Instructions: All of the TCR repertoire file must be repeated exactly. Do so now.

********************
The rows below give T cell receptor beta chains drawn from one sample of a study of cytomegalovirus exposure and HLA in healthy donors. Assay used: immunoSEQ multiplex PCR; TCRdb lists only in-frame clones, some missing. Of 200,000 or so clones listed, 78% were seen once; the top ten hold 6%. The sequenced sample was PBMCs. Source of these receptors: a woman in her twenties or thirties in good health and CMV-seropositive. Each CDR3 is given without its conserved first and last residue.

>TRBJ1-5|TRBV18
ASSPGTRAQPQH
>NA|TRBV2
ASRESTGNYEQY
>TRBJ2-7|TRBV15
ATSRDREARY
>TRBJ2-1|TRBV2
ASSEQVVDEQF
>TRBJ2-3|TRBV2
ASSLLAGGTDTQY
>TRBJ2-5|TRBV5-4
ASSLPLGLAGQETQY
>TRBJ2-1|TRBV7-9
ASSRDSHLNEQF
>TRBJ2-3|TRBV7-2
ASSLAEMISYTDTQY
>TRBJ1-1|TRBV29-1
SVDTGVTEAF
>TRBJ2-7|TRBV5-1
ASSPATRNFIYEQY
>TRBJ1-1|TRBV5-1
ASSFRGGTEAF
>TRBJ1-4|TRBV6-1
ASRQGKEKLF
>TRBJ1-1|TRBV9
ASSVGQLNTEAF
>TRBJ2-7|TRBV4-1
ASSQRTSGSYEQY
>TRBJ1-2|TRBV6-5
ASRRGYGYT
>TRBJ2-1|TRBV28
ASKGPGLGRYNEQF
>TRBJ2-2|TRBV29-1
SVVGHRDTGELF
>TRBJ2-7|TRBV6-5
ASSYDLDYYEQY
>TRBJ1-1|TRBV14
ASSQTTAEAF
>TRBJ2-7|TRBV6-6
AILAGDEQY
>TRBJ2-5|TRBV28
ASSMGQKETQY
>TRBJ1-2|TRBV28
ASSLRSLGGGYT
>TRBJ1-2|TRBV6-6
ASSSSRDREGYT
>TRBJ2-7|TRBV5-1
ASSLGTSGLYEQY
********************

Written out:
The rows below give T cell receptor beta chains drawn from one sample of a study of cytomegalovirus exposure and HLA in healthy donors. Assay used: immunoSEQ multiplex PCR; TCRdb lists only in-frame clones, some missing. Of 200,000 or so clones listed, 78% were seen once; the top ten hold 6%. The sequenced sample was PBMCs. Source of these receptors: a woman in her twenties or thirties in good health and CMV-seropositive. Each CDR3 is given without its conserved first and last residue.

>TRBJ1-5|TRBV18
ASSPGTRAQPQH
>NA|TRBV2
ASRESTGNYEQY
>TRBJ2-7|TRBV15
ATSRDREARY
>TRBJ2-1|TRBV2
ASSEQVVDEQF
>TRBJ2-3|TRBV2
ASSLLAGGTDTQY
>TRBJ2-5|TRBV5-4
ASSLPLGLAGQETQY
>TRBJ2-1|TRBV7-9
ASSRDSHLNEQF
>TRBJ2-3|TRBV7-2
ASSLAEMISYTDTQY
>TRBJ1-1|TRBV29-1
SVDTGVTEAF
>TRBJ2-7|TRBV5-1
ASSPATRNFIYEQY
>TRBJ1-1|TRBV5-1
ASSFRGGTEAF
>TRBJ1-4|TRBV6-1
ASRQGKEKLF
>TRBJ1-1|TRBV9
ASSVGQLNTEAF
>TRBJ2-7|TRBV4-1
ASSQRTSGSYEQY
>TRBJ1-2|TRBV6-5
ASRRGYGYT
>TRBJ2-1|TRBV28
ASKGPGLGRYNEQF
>TRBJ2-2|TRBV29-1
SVVGHRDTGELF
>TRBJ2-7|TRBV6-5
ASSYDLDYYEQY
>TRBJ1-1|TRBV14
ASSQTTAEAF
>TRBJ2-7|TRBV6-6
AILAGDEQY
>TRBJ2-5|TRBV28
ASSMGQKETQY
>TRBJ1-2|TRBV28
ASSLRSLGGGYT
>TRBJ1-2|TRBV6-6
ASSSSRDREGYT
>TRBJ2-7|TRBV5-1
ASSLGTSGLYEQY